Best Practices For Disclosing Affiliate Status?

3 replies
Hi WF'ers!

I'm creating an autoresponder series for my first foray into the world of article syndication. I've come up with my method for creating messages that I hope will inform and engage my audience nicely.

I'm weaving in the elements of setting expectations and continuity which I've been told are oh so important.

My only sticking point is with weaving in my affiliate disclosure to my future subscribers.

How do you word the fact that you are an affiliate and will be be promoting a few affiliate products to your audience without turning them off or having them think you are just in it for the commissions?

I want to be completely transparent from the beginning, but I also don't want to come off the wrong way.

How do you do it? Any tips?
#affiliate #disclosing #practices #status
  • Profile picture of the author Alexa Smith
    Banned
    Originally Posted by Willing2Learn View Post

    How do you word the fact that you are a an affiliate and will be be promoting a few affiliate products to your audience without turning them off or having them think you are just in it for the commissions?

    I want to be completely transparent from the beginning
    Yes, definitely best to be completely transparent, right from the beginning.

    I'll get in quickly, here, with what might be an idiosyncratic point of view about this. I've always found that the more open I am about it, and the more I discuss the mechanisms and details of affiliate marketing with subscribers, the more sales I make. People love openness and directness and respect you for it.

    Since "trust" and "respect" are what produce affiliate sales, this can only ever be a good thing, in my opinion.

    The great advantage of "discussing it", it seems to me, is that it gives you the opportunity to reassure people that they'll never pay extra for anything by buying it through your affiliate link. If you don't specify this, many people will misunderstand it.

    I have an "affiliate disclaimer" on my sites, but I've written them all myself, and tried to make them a bit amusing, while still legally compliant. (I did this - with some similarly "silly wording" - even on the site I showed Amazon when they originally approved me as an affiliate, and evidently they had no problem with it at all.)

    I also mention it (with a bit of detail) in every "free report" I let subscribers download, and again in the first "proper email" of the series (i.e. not the one just giving them the download-link), and again periodically.

    In short, I try to "make a big thing" out of it. I like it and think it helps my sales.

    Originally Posted by Willing2Learn View Post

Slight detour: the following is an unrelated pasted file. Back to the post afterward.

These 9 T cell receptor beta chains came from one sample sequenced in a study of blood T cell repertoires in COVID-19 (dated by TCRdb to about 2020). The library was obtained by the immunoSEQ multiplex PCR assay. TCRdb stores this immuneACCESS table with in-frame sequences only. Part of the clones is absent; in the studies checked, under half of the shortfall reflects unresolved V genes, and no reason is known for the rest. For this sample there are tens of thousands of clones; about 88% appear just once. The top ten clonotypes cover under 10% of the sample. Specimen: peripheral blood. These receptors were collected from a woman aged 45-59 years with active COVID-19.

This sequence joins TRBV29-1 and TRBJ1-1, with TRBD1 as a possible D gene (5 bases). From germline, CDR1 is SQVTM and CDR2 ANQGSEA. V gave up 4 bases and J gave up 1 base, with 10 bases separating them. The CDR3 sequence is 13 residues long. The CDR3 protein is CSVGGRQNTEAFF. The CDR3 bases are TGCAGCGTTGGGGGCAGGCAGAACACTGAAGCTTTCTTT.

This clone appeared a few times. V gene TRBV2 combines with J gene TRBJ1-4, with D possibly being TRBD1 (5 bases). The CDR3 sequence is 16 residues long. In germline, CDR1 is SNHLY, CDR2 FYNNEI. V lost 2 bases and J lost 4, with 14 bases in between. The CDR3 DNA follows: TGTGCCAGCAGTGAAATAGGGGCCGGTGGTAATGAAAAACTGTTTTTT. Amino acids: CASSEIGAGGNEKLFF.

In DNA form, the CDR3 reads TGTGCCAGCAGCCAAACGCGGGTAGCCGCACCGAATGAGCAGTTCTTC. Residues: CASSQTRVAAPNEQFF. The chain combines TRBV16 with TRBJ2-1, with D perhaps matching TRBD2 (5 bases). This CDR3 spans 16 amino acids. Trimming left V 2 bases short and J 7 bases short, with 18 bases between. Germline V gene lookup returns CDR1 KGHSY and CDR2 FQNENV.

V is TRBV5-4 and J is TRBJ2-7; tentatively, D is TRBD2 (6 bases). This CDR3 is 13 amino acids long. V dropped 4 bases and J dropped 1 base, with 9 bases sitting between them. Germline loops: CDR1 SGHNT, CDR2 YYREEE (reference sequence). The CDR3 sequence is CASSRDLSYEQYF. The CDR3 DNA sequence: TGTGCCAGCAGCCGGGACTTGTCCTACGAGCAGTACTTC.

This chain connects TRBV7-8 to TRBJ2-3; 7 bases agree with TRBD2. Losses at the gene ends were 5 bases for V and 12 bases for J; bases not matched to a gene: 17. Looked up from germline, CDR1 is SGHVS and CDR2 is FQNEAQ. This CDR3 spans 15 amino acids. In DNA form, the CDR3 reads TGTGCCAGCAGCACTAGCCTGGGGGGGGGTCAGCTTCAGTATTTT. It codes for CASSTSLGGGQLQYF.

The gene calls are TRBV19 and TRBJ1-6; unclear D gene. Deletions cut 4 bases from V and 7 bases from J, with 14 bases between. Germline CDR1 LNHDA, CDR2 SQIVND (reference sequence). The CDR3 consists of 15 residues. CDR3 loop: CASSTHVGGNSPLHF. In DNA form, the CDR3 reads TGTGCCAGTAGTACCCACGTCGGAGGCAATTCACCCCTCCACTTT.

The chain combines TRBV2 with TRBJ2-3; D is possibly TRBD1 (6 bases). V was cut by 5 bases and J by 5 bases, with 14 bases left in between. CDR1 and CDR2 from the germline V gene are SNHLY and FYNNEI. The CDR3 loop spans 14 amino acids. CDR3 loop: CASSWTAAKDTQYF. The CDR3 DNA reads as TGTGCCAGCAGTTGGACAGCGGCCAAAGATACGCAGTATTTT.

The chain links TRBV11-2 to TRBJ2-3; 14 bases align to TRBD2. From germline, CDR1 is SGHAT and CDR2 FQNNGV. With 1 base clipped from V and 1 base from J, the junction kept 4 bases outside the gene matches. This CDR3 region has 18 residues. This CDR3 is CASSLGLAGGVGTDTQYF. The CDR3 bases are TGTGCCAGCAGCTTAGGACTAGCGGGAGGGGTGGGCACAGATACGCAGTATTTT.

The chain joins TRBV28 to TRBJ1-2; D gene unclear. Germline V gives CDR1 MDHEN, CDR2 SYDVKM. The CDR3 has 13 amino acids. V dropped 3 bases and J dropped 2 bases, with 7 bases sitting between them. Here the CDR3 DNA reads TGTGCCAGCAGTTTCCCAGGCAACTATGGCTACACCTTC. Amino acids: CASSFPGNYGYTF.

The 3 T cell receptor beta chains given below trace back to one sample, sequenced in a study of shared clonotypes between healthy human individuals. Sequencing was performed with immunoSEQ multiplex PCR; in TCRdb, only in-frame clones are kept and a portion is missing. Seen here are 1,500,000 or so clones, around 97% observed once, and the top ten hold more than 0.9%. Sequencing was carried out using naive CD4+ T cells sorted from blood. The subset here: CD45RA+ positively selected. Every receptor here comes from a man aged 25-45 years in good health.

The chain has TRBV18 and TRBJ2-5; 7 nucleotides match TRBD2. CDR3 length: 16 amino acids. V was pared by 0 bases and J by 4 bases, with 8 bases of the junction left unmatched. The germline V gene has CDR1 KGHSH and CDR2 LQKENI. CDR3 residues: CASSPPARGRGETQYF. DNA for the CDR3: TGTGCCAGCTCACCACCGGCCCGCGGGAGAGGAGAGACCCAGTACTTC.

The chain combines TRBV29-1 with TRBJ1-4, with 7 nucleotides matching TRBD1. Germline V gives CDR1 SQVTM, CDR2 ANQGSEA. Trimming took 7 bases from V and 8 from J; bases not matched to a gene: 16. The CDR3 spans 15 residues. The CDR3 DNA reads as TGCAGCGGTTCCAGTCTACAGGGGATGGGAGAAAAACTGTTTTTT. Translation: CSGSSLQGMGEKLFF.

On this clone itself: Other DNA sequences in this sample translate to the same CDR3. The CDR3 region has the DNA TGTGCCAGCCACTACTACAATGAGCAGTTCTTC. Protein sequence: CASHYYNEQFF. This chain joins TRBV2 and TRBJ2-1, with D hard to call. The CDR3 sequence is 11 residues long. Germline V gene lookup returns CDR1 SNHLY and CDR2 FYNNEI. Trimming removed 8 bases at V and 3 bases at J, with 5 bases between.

How do you do it? Any tips?
    Here's one of my earlier wordings of an "affiliate disclaimer" from one of my sites no longer in use (there are, or used to be, a couple of other sites which have re-used this wording after I'd posted it here a few years ago: if you see it elsewhere on a site, it's not one of my own sites ) - it's not to everyone's taste, perhaps, but I like this sort of wording, myself ...

    I earn money from this site. Some of the links to products/services provided herein are “affiliate links”. That means that if you click on one of them to go to someone else’s site and you then buy something there, I might be paid a commission on it, but always without it costing you a penny more: anything I’m potentially paid by the businesses from whom you buy on my recommendations comes out of their profits, rather than out of your pocket. That’s money I spend on hosting and maintaining this and other web sites, and even sometimes on such fripperies as manicure. If, therefore, for reasons best known to yourself, you specifically don’t want to contribute to the elegance of my hands, you’d be better off finding the vendor’s web site through Google or in some other way. But I warn you now: if my photo on some future web site then shows me wearing gloves, you may end up feeling guilty about it, so think carefully. This is a legal disclosure and I even included the word “herein”, in the first line, to make it look like one.
    It kind of matches the self-indulgent tone of the wording on my own sites, and my lawyer said it's perfectly "kosher and legitimate".


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    • Profile picture of the author discrat
      [DELETED]
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      • Profile picture of the author discrat
        Here is another straight from my Autoresponder

        Originally Posted by discrat View Post

        (Disclosure : I will always be open with you and let you know that in my emails I will sometimes recommend products, like above. I do receive a small commission for referring people to these products. But they are no more expensive than if you bought them on your own. I only suggest quality products that I think will benefit you and ones that I have personally tried and found to be of excellent value. )

        - Robert Andrew
        Signature

        Nothing to see here including a Sig so just move on :)

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  • Profile picture of the author Willing2Learn
    Thank you Alexa and discrat!

    I want to remain above board with this all. My goal is to establish and maintain a long-term and multiple-purchase relationship with each of my subscribers. So nothing less than the best!
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